My colleagues and I at Good Jobs First have been examining the universe of around 9,000 recipient reports summarized in a national spreadsheet available on the Recovery.gov website. Many of the entries are unremarkable. They involve contracts for functions such as manufacturing and construction that have traditionally been concentrated in the private sector. It is not surprising that the federal government gave an ARRA contract to Chrysler to supply vehicles and one to Clark Construction to build a new headquarters for the Coast Guard.

Yet many of the other entries appear to be part of the contracting-out phenomenon. You can tell this, first, by looking at the names of the contractors: one firm called Federal Contracting Inc. leaves little doubt as to its orientation. There are others that have a reputation for being involved in high-profile outsourcing deals. An example is IAP Worldwide Services, a politically connected firm (former Vice President Dan Quayle is on its board of directors) that got a controversial contract to take over management of the Walter Reed Army Medical Center in Washington.

Or else you can look at the description of the projects. A company called 4W Solutions got a contract from NASA for “administrative activities, configuration management of documents, procurement-related analysis and support for report integration/administrative support for Cross-Agency Support construction contracts.”

To be a bit more systematic in our analysis, my colleagues and I decided to match the Recovery.gov list of contractors to the membership list of the Professional Services Council, the leading trade association for the federal outsourcing industry.

PSC’s members range from large and notorious contractors such as KBR (formerly the Halliburton subsidiary Kellogg, Brown and Root), Xe Services (formerly Blackwater) and CACI International (linked to the Abu Ghraib torture scandal) to small and obscure consulting firms. During its 27-year history, the association has sought to banish the use of the term “Beltway Bandit” to refer to federal contractors and has pushed for legislation that would maximize the amount of federal work that gets outsourced. It has also resisted the recent move toward insourcing.

We found that, of the 382 PSC members listed on the association’s website, about 50 are on the list of ARRA federal contract recipients (name variations make an exact count difficult). In all, these members and their affiliates have been awarded about 250 ARRA contracts with a total value of more than $800 million.

Some of these involve engineering and construction services, but others deal with functions that are more inherently governmental, such as a contract given to Deloitte Consulting to provide “program management oversight” for ARRA grants made by the Federal Aviation Administration.

In an economic crisis such as the current recession, all job creation is to be welcomed. But it would be a shame if some portion of Recovery Act money is being used in ways that do little more than shift work from the public sector to the private sector.

(Thanks to Tommy Cafcas, Caitlin Lacy and Leigh McIlvaine for their research help.)

Update: I should have mentioned that KBR and Xe Services are not among the recipients of ARRA contracts, but CACI has two.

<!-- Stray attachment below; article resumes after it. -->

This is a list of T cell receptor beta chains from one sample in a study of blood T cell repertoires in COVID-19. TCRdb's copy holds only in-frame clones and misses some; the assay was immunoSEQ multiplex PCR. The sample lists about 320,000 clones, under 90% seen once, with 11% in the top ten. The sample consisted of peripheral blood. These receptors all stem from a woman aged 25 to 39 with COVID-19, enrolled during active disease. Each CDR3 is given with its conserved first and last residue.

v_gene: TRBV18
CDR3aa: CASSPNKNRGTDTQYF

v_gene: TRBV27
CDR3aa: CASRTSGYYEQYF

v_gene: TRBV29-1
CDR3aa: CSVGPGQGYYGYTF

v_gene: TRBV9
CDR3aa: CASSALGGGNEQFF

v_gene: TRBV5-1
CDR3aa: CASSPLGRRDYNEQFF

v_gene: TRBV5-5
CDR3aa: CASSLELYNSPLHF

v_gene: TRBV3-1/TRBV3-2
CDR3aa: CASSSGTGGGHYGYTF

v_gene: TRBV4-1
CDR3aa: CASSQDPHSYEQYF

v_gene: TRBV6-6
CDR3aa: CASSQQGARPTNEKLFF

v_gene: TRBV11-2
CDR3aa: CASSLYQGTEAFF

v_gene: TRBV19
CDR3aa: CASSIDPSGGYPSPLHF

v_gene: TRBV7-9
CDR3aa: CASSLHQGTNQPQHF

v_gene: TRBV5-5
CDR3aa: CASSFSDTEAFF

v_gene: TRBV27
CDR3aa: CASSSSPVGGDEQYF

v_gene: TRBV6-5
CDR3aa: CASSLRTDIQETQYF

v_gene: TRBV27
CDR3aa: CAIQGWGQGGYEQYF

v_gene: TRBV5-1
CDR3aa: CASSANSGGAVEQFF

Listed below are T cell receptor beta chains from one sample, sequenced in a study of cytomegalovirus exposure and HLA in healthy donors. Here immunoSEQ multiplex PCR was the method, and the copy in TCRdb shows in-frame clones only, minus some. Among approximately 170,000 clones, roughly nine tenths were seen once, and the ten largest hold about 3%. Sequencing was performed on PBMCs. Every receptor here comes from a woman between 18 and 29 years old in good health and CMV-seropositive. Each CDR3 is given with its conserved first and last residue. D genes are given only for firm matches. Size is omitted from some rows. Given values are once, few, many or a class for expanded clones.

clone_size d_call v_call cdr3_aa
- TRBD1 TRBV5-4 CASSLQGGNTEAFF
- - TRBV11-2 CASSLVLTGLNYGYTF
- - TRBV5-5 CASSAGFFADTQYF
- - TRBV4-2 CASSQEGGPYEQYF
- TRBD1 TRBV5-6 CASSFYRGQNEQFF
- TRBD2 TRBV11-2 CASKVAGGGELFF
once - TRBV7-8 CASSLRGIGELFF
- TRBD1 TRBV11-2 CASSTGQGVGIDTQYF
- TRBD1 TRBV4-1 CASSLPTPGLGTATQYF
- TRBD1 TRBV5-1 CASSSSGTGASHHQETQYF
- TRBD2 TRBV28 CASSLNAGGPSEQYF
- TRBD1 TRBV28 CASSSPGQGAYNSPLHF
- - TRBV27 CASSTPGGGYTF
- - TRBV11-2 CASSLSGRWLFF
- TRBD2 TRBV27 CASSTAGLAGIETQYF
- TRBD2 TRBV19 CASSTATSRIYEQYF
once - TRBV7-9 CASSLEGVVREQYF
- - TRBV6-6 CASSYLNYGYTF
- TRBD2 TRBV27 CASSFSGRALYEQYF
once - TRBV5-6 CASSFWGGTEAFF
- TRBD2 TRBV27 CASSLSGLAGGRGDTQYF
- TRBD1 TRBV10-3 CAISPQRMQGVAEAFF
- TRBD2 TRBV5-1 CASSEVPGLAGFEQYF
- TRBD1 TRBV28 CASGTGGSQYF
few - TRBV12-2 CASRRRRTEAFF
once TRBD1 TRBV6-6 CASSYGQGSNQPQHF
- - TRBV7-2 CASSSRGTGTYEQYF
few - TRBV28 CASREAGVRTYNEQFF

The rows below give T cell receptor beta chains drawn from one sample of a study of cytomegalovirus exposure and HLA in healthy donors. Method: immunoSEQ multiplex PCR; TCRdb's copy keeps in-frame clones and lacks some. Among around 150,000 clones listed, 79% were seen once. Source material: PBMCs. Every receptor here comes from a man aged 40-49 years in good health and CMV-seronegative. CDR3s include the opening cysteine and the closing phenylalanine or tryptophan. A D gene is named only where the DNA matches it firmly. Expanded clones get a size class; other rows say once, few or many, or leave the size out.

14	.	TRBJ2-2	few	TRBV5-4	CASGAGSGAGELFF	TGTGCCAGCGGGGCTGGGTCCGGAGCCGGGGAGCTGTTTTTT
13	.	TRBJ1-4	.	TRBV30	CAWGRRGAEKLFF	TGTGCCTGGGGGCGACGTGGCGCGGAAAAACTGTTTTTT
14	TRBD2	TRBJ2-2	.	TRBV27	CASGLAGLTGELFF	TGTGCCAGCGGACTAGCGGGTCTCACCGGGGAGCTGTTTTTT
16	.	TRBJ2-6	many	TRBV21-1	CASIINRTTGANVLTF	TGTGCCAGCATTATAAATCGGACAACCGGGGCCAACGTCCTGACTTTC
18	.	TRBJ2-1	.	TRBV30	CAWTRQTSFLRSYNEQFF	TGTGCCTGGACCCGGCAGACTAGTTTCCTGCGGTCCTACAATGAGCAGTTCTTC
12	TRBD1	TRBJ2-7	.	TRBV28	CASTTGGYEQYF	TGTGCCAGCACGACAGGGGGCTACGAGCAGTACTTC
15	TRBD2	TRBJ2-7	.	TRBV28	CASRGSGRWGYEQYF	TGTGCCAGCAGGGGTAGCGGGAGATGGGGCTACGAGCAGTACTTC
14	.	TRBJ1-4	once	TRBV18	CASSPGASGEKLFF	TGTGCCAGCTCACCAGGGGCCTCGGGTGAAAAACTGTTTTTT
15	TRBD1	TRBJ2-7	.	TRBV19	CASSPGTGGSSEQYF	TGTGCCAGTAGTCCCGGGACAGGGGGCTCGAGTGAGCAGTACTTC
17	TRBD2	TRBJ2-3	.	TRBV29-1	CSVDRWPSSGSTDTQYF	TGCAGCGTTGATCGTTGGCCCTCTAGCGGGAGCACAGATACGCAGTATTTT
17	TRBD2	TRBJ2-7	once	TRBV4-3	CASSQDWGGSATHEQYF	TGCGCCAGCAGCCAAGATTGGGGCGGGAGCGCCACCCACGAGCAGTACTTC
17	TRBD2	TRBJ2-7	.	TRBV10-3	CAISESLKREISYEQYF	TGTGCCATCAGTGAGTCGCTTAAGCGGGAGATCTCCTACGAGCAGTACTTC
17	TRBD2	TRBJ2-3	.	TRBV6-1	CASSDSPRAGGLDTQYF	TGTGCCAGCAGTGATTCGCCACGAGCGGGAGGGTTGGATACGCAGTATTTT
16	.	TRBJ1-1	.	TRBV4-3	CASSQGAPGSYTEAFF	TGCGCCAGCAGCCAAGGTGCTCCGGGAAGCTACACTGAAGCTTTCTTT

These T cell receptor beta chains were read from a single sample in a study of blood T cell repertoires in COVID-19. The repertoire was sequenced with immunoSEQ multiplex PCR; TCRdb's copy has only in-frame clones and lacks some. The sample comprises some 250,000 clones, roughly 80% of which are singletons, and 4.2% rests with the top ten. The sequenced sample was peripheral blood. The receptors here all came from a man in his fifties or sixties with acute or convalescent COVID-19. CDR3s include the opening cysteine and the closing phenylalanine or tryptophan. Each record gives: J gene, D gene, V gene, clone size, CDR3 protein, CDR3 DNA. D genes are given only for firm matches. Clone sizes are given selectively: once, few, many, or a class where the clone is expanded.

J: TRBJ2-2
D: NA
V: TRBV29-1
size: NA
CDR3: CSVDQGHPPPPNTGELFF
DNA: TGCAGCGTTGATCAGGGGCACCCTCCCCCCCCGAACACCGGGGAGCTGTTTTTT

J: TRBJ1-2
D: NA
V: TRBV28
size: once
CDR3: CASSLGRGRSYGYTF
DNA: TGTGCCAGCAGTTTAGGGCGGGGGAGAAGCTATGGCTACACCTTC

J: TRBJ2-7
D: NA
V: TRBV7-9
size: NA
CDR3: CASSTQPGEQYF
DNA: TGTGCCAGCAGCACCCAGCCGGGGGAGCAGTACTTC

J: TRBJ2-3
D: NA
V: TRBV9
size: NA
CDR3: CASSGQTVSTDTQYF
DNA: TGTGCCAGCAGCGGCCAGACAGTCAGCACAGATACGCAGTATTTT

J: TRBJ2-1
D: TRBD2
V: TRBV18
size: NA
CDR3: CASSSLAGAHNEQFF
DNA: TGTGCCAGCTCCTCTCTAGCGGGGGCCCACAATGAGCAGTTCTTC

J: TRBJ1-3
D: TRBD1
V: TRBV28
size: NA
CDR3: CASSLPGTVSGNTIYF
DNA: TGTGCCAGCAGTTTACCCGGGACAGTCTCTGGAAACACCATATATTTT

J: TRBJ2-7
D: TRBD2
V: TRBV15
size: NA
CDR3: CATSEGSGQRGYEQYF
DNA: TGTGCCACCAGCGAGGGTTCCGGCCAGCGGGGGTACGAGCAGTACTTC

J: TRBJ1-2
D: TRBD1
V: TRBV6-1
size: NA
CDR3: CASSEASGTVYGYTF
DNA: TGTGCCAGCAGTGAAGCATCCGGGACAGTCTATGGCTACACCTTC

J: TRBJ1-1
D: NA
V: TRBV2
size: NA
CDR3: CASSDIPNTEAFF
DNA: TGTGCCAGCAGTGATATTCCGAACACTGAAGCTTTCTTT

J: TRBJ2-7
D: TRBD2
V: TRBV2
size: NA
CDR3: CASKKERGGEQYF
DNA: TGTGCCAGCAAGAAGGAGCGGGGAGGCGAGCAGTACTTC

Further update: We spent more time analyzing the spreadsheet and found many more ARRA contracts that can be attributed to PSC members through joint ventures, affiliates, etc.  Our tally is now about 470 contracts worth a total of about $3.5 billion. These include some huge contracts associated with clean-up projects at Department of Energy nuclear facilities.

Exposing the Executive Pay of Beltway Bandits

Thursday, October 15th, 2009

ARRA logoThe recipient reporting system mandated by the American Recovery and Reinvestment Act is designed to inform the public on how federal stimulus spending is creating jobs. The just-released first phase of that system still has a considerable number of bugs to work out with regard to its job numbers, but it also represents a new step forward in making the operations of federal contractors more transparent.

The rules governing Recovery Act reporting include a requirement (FAR 52.204-11) that certain contractors disclose the amount of compensation paid to their five highest paid executives. These include companies that receive $25 million or more in federal governments as long as federal contracts account for 80 percent or more of their total revenue.

Publicly traded companies already report this information to the Securities and Exchange Commission in their proxy statements, which are made available to the public. The Recovery Act rule is unusual in that it extends executive compensation reporting to privately held firms, which typically keep such information to themselves.

In the new Recovery Act contract data, several hundred contractors provided compensation information, including many that apparently were not required to do so. As shown in the table below, 14 contractors reported compensation in excess of $1 million for their top executive (not including obvious glitches such as a modest-sized excavating company in Washington State that entered $986 million in the compensation column).

Half of the contractors are part of publicly traded companies, and their compensation amounts match what was previously disclosed by those companies. The rest are privately held, meaning that this may well be the first time the pay of their top executives has been officially disclosed.